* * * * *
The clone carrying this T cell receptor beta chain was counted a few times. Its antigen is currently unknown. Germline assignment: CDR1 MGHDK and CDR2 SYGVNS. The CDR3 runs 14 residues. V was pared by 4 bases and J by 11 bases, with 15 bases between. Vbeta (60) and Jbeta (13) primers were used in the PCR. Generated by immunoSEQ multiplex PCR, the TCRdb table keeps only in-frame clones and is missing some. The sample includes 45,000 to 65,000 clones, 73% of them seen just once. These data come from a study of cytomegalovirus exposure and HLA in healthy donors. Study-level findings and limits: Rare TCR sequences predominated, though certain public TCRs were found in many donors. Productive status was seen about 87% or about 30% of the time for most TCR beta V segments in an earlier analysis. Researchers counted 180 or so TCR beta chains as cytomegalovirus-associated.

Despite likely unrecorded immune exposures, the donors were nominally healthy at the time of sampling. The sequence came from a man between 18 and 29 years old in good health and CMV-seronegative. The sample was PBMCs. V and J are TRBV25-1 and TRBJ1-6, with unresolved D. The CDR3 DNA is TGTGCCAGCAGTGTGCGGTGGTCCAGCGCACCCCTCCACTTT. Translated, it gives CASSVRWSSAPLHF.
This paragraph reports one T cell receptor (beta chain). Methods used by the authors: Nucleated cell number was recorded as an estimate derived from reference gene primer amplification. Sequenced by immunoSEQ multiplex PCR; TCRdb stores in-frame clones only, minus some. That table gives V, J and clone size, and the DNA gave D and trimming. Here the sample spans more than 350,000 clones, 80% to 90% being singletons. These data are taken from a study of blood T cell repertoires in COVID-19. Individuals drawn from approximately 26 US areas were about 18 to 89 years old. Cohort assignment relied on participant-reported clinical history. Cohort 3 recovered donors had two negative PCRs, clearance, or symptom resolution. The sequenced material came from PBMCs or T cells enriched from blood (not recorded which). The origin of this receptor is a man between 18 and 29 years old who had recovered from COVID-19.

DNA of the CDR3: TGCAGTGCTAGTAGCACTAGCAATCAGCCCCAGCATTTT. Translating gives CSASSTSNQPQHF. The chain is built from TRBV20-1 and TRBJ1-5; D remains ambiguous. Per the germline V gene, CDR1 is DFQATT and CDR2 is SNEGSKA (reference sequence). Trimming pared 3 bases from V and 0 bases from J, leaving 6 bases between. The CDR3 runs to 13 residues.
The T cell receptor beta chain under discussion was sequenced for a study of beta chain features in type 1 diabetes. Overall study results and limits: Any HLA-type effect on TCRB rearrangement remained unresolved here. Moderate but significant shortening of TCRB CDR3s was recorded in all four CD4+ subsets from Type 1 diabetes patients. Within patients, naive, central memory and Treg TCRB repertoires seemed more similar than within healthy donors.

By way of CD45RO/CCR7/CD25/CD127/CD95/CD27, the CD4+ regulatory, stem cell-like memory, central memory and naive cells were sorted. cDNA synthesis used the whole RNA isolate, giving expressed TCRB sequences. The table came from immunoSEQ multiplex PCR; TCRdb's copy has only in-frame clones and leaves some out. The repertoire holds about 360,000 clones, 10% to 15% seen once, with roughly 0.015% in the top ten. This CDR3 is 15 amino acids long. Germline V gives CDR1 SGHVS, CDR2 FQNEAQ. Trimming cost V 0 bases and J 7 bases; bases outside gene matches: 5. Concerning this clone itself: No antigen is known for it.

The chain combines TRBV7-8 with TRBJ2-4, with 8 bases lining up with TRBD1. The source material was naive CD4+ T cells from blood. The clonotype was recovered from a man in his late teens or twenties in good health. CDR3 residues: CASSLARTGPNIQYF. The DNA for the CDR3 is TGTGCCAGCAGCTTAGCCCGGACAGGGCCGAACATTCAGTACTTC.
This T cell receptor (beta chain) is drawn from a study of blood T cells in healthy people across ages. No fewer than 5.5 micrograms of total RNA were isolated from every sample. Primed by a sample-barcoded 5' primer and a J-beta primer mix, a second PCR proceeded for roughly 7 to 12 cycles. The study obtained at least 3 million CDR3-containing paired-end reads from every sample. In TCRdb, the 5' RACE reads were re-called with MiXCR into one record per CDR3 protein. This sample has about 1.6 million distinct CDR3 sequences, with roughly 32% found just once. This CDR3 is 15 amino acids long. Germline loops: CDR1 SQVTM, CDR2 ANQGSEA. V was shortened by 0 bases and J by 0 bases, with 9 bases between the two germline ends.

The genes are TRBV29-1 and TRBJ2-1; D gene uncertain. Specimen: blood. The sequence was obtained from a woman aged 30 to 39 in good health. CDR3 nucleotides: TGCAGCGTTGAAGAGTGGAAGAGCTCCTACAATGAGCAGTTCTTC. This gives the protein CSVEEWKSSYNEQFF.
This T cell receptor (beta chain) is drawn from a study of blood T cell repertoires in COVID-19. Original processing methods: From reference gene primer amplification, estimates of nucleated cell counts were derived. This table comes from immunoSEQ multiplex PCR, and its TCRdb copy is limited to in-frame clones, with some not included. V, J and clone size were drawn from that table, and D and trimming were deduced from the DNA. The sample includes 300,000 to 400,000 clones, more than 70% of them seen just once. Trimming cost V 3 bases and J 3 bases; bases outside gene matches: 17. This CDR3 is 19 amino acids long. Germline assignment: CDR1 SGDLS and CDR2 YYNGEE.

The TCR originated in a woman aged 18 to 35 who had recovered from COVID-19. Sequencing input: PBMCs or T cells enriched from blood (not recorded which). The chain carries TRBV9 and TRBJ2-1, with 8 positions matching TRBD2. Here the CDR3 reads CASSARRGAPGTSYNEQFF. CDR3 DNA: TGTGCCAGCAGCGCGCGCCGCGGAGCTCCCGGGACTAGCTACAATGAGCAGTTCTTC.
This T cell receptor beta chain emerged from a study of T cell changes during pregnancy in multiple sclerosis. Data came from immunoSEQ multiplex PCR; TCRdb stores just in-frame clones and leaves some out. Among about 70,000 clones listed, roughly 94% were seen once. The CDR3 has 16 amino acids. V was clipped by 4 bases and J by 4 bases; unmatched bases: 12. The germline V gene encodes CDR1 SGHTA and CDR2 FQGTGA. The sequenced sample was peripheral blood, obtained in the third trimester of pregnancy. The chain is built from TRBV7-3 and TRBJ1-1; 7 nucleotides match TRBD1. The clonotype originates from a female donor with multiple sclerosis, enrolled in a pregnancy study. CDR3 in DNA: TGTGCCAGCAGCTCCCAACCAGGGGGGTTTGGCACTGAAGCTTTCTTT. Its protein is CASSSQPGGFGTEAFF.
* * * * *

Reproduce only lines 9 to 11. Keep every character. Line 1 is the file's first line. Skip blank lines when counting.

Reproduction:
The genes are TRBV29-1 and TRBJ2-1; D gene uncertain. Specimen: blood. The sequence was obtained from a woman aged 30 to 39 in good health. CDR3 nucleotides: TGCAGCGTTGAAGAGTGGAAGAGCTCCTACAATGAGCAGTTCTTC. This gives the protein CSVEEWKSSYNEQFF.
This T cell receptor (beta chain) is drawn from a study of blood T cell repertoires in COVID-19. Original processing methods: From reference gene primer amplification, estimates of nucleated cell counts were derived. This table comes from immunoSEQ multiplex PCR, and its TCRdb copy is limited to in-frame clones, with some not included. V, J and clone size were drawn from that table, and D and trimming were deduced from the DNA. The sample includes 300,000 to 400,000 clones, more than 70% of them seen just once. Trimming cost V 3 bases and J 3 bases; bases outside gene matches: 17. This CDR3 is 19 amino acids long. Germline assignment: CDR1 SGDLS and CDR2 YYNGEE.

The TCR originated in a woman aged 18 to 35 who had recovered from COVID-19. Sequencing input: PBMCs or T cells enriched from blood (not recorded which). The chain carries TRBV9 and TRBJ2-1, with 8 positions matching TRBD2. Here the CDR3 reads CASSARRGAPGTSYNEQFF. CDR3 DNA: TGTGCCAGCAGCGCGCGCCGCGGAGCTCCCGGGACTAGCTACAATGAGCAGTTCTTC.